Oh, how time flies or as my Dad used to say, “Time doesn’t half tempus fugit.” I’ve been absent for a while dealing with ongoing health issues. However, I’m back with a sense of achievement.
The Kent Autistic Trust held their AGM this week. I attend one of their support groups and we were asked to talk about our experience of late diagnosis from a female perspective. Engaging my creativity, I decided to express myself in the way I work best, poetry, which I am sharing here.
Fifty-seven years and I grieve
Please turn back the clock
Give me my reprieve
By not listening you ruined my life
And here I am at the end of days
Sat on a rubbish heap for the lost
In realisation that it is too late
Gifts discarded to the four winds
Potential held by regret
Special interests wait to create
That life I dreamed was mine to get.
Dots placed carefully under your nose
Not an expert but I persevered
As ignorance misdiagnosed
Passing years embedding pain
No answers, no kind words
Etching patterns in a struggling brain
Age seven dreams were binned
Stigmatised for decades to come
The only sin was difference
With a burning desire
To impart knowing and learning
Great notions of fun
My middle name was ‘teacher’
You called me dumb
Possibilities waste away
Fade with the descending sun
As I remember a child full of life
Until they said ‘your behaviour is wrong’
And now heading towards those end of days
Anxiety and worthlessness bow on my stage
Tell me, where my future lies?
Tell me, who will care?
What do you see when you look at me?
A little girl lost in older age
Still bursting with creativity
Burning with ambition for that career
To set her free with peace of mind
Independence and security
But you shoehorned me into your beliefs
Crushing any sense of self esteem
Taking away the truth of me
Filling the vacuum with fear
Trapped still awaiting my chance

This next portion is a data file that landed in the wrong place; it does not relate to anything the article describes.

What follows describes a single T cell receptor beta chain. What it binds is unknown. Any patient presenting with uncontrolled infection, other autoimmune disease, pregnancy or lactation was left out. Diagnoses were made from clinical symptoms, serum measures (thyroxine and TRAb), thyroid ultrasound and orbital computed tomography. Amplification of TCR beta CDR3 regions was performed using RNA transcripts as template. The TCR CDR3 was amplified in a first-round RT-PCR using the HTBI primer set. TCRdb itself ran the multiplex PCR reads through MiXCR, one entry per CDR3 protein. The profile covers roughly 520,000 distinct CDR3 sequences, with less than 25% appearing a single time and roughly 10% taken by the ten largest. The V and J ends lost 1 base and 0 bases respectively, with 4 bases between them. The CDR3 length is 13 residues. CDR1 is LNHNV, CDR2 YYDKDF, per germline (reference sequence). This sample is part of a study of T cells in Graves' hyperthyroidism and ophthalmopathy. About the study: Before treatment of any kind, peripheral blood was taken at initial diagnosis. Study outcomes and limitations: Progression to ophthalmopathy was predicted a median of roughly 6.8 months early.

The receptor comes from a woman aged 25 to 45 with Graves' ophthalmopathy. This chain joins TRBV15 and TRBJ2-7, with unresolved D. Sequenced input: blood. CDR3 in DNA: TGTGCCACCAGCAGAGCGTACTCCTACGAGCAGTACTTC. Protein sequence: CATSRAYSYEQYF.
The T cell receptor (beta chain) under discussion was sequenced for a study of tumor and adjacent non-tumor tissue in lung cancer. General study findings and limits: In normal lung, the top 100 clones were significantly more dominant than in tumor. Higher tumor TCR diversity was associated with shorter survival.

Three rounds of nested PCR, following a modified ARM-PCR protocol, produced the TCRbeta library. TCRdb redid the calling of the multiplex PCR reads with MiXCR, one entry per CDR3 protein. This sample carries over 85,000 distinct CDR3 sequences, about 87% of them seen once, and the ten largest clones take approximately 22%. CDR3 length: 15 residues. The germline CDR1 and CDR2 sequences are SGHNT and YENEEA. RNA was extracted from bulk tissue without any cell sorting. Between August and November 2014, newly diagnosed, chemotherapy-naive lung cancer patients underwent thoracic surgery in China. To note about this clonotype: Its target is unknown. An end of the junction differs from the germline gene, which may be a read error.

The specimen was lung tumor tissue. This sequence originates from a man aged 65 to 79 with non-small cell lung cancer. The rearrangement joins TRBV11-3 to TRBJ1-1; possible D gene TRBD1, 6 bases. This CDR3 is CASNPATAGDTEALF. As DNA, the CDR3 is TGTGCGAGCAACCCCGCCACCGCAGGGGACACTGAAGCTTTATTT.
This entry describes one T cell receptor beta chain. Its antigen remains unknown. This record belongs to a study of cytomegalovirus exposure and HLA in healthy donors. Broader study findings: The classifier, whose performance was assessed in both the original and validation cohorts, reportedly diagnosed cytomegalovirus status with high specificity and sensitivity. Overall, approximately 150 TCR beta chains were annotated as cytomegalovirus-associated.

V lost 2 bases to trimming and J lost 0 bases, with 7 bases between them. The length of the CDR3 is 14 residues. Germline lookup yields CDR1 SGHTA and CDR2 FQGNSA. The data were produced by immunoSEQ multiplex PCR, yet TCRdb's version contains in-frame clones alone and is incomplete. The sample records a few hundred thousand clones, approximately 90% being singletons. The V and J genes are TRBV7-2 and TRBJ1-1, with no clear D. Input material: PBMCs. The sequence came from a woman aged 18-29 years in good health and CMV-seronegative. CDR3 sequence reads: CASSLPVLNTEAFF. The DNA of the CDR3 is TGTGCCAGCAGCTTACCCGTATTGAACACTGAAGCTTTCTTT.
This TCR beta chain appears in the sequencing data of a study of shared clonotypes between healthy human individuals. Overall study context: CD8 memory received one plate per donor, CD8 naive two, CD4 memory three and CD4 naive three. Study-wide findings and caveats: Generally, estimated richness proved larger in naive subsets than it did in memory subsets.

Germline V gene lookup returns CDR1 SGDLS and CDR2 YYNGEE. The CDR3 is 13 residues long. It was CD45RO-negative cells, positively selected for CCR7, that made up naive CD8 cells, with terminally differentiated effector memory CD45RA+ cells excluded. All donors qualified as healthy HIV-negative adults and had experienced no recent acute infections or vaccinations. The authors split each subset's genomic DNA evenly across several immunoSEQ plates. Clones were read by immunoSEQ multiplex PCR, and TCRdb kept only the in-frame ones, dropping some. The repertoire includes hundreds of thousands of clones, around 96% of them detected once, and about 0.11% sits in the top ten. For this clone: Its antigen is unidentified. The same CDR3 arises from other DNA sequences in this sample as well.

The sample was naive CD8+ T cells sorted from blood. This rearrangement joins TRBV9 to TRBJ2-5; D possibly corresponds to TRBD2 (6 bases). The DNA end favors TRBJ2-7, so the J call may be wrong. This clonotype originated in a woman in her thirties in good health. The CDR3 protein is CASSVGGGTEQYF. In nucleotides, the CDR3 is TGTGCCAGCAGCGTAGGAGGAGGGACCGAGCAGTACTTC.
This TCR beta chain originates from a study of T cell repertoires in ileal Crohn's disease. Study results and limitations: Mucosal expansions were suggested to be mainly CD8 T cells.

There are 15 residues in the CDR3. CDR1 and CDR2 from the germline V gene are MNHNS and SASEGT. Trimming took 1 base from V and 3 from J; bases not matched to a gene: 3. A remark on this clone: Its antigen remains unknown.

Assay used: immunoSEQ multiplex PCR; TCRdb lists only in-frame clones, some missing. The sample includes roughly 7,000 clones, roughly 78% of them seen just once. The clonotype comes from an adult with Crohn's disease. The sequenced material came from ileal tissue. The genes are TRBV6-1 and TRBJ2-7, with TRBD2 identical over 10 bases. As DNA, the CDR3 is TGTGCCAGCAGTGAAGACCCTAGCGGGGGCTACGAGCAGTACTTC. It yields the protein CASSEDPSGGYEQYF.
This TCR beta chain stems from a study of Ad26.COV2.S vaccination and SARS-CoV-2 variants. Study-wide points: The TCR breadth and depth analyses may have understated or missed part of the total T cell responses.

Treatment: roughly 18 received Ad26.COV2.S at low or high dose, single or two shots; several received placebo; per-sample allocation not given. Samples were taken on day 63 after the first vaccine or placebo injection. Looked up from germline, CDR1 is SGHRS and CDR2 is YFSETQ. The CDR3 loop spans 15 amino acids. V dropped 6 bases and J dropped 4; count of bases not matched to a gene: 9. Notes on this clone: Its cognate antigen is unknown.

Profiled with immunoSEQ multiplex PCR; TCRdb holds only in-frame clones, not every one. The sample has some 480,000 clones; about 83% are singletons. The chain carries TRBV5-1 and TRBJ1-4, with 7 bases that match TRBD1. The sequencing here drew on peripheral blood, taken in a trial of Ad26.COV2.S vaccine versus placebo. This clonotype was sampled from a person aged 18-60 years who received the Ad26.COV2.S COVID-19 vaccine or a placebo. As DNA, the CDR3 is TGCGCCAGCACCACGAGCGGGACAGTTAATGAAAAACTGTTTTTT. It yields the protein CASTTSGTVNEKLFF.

To be heard, to be seen, to be nurtured
And… to be loved
Instead I stand here fighting to survive
Alone, isolated when all flew away
And everyone died.
Opportunities gone beyond
No children, no family
No reason to be
And you gave me regrets
That will haunt my deathbed
When all I wanted
Was a reason to live
Purpose to share
A place to belong
Fifty-seven invisible years
Unseen unheard untapped potential
Wasted by judgement
Generations never given a chance
To truly dance in this world
Disappearing… my light fades
Gifts… buried in my grave
Unknown I’ll drift out to the stars
Forgotten in life
Forgotten when gone
The forgotten is who we are.
I finished with these words to the audience:
Diagnosed last year, age 57, as a High Functioning Asperger, I am one of the lost generations.
All I ever wanted was to teach in the arts. But UN-diagnosed Autism and UN-diagnosed Ehlers-Danlos Hypermobility (frequently concurrent with Autism) destroyed my life.
Now, I fear the future. I fear I will die having never used my creative gifts effectively. I fear I will die alone. But more than that I fear old age and being handled by people (nurses, carers) who do not understand Autism.
All I ask is that you listen to us, Autistic people. The horse’s mouth. We know better than anyone what we need in life. Many of us are teachers, indeed I am a qualified teacher.
We… are the educators.
Being at the AGM was a learning process all round and I was grateful to have the opportunity to tell a bit of my story. Helping people understand a little of this journey, often of decades towards assessment and diagnosis, hopefully shares the anguish many of us suffer throughout life.
One Trust member asked how I came to be diagnosed. Explaining my years of anxiety and depression due to masking and hypersensitivity, she remarked that Autism must cause that. I baffled her by saying, “No, in fact, Autism has no symptoms (quoting Kieran Rose, The Autistic Advocate.) Our anxiety and depression are the result of living with Neurotypicals who do not cater for us.” Hopefully I gave her some Autistic food for thought and was grateful she listened.
My poem came from the heart, not just mine, but of thousands of Autistic people who struggle everyday with such a complex brain wiring that just does not work optimally in this noisy, bright, smelly, complicated and often, judgemental NT world. But we’re here and we must find ways to gently inform those around us, of who we are.
The evening wound up with this film of amazing ladies telling their poignant stories.
Bye for now,
The Arty Aspie